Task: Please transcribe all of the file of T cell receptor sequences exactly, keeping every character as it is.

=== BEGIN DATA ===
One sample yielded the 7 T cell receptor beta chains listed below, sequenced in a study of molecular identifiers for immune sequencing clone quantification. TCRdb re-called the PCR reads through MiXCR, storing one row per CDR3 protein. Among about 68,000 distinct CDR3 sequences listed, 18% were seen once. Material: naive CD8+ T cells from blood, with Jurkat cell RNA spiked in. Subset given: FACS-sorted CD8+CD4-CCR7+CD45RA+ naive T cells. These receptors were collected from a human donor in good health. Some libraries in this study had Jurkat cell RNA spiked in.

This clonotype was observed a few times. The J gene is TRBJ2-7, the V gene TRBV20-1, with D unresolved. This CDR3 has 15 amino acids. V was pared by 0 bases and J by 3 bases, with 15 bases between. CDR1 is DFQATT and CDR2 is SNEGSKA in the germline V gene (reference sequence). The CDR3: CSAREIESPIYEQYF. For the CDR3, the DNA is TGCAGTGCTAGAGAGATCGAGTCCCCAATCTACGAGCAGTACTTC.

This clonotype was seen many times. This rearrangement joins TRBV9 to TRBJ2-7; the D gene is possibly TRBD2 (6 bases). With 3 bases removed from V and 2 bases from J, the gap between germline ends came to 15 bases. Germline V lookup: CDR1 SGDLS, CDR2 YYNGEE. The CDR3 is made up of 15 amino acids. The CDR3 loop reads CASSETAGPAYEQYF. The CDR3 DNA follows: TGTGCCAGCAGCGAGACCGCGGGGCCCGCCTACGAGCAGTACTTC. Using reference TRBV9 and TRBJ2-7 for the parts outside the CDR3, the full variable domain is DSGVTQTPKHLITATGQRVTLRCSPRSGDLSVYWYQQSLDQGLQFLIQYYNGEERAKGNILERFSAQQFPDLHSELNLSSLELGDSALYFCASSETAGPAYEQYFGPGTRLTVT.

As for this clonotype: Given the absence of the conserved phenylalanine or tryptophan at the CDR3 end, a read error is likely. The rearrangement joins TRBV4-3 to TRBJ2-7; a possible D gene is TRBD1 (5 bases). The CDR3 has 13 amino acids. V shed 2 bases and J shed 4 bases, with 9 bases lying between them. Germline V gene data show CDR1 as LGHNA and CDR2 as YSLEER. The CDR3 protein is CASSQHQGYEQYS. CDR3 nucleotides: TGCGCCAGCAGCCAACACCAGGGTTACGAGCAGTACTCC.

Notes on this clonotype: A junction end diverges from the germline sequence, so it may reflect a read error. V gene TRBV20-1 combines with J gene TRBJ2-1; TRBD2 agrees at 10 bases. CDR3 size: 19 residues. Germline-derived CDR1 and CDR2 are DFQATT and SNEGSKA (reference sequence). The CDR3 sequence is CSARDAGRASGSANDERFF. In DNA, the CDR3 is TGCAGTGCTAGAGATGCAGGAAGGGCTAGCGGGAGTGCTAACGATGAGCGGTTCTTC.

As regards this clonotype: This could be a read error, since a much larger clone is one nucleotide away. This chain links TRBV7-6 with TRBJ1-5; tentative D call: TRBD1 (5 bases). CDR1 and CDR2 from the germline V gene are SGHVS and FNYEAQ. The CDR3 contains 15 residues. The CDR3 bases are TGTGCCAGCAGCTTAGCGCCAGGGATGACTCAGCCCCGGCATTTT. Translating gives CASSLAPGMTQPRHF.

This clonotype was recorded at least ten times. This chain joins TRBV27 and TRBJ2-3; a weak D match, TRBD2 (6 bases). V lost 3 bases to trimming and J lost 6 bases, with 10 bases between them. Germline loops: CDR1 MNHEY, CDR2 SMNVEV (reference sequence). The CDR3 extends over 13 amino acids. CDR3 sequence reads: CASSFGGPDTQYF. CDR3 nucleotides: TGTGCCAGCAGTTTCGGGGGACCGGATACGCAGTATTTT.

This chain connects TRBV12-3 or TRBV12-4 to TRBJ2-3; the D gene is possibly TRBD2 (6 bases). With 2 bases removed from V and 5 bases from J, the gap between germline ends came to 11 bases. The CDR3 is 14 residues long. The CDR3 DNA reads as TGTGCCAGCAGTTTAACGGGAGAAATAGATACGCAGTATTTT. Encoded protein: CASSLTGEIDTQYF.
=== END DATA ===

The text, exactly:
One sample yielded the 7 T cell receptor beta chains listed below, sequenced in a study of molecular identifiers for immune sequencing clone quantification. TCRdb re-called the PCR reads through MiXCR, storing one row per CDR3 protein. Among about 68,000 distinct CDR3 sequences listed, 18% were seen once. Material: naive CD8+ T cells from blood, with Jurkat cell RNA spiked in. Subset given: FACS-sorted CD8+CD4-CCR7+CD45RA+ naive T cells. These receptors were collected from a human donor in good health. Some libraries in this study had Jurkat cell RNA spiked in.

This clonotype was observed a few times. The J gene is TRBJ2-7, the V gene TRBV20-1, with D unresolved. This CDR3 has 15 amino acids. V was pared by 0 bases and J by 3 bases, with 15 bases between. CDR1 is DFQATT and CDR2 is SNEGSKA in the germline V gene (reference sequence). The CDR3: CSAREIESPIYEQYF. For the CDR3, the DNA is TGCAGTGCTAGAGAGATCGAGTCCCCAATCTACGAGCAGTACTTC.

This clonotype was seen many times. This rearrangement joins TRBV9 to TRBJ2-7; the D gene is possibly TRBD2 (6 bases). With 3 bases removed from V and 2 bases from J, the gap between germline ends came to 15 bases. Germline V lookup: CDR1 SGDLS, CDR2 YYNGEE. The CDR3 is made up of 15 amino acids. The CDR3 loop reads CASSETAGPAYEQYF. The CDR3 DNA follows: TGTGCCAGCAGCGAGACCGCGGGGCCCGCCTACGAGCAGTACTTC. Using reference TRBV9 and TRBJ2-7 for the parts outside the CDR3, the full variable domain is DSGVTQTPKHLITATGQRVTLRCSPRSGDLSVYWYQQSLDQGLQFLIQYYNGEERAKGNILERFSAQQFPDLHSELNLSSLELGDSALYFCASSETAGPAYEQYFGPGTRLTVT.

As for this clonotype: Given the absence of the conserved phenylalanine or tryptophan at the CDR3 end, a read error is likely. The rearrangement joins TRBV4-3 to TRBJ2-7; a possible D gene is TRBD1 (5 bases). The CDR3 has 13 amino acids. V shed 2 bases and J shed 4 bases, with 9 bases lying between them. Germline V gene data show CDR1 as LGHNA and CDR2 as YSLEER. The CDR3 protein is CASSQHQGYEQYS. CDR3 nucleotides: TGCGCCAGCAGCCAACACCAGGGTTACGAGCAGTACTCC.

Notes on this clonotype: A junction end diverges from the germline sequence, so it may reflect a read error. V gene TRBV20-1 combines with J gene TRBJ2-1; TRBD2 agrees at 10 bases. CDR3 size: 19 residues. Germline-derived CDR1 and CDR2 are DFQATT and SNEGSKA (reference sequence). The CDR3 sequence is CSARDAGRASGSANDERFF. In DNA, the CDR3 is TGCAGTGCTAGAGATGCAGGAAGGGCTAGCGGGAGTGCTAACGATGAGCGGTTCTTC.

As regards this clonotype: This could be a read error, since a much larger clone is one nucleotide away. This chain links TRBV7-6 with TRBJ1-5; tentative D call: TRBD1 (5 bases). CDR1 and CDR2 from the germline V gene are SGHVS and FNYEAQ. The CDR3 contains 15 residues. The CDR3 bases are TGTGCCAGCAGCTTAGCGCCAGGGATGACTCAGCCCCGGCATTTT. Translating gives CASSLAPGMTQPRHF.

This clonotype was recorded at least ten times. This chain joins TRBV27 and TRBJ2-3; a weak D match, TRBD2 (6 bases). V lost 3 bases to trimming and J lost 6 bases, with 10 bases between them. Germline loops: CDR1 MNHEY, CDR2 SMNVEV (reference sequence). The CDR3 extends over 13 amino acids. CDR3 sequence reads: CASSFGGPDTQYF. CDR3 nucleotides: TGTGCCAGCAGTTTCGGGGGACCGGATACGCAGTATTTT.

This chain connects TRBV12-3 or TRBV12-4 to TRBJ2-3; the D gene is possibly TRBD2 (6 bases). With 2 bases removed from V and 5 bases from J, the gap between germline ends came to 11 bases. The CDR3 is 14 residues long. The CDR3 DNA reads as TGTGCCAGCAGTTTAACGGGAGAAATAGATACGCAGTATTTT. Encoded protein: CASSLTGEIDTQYF.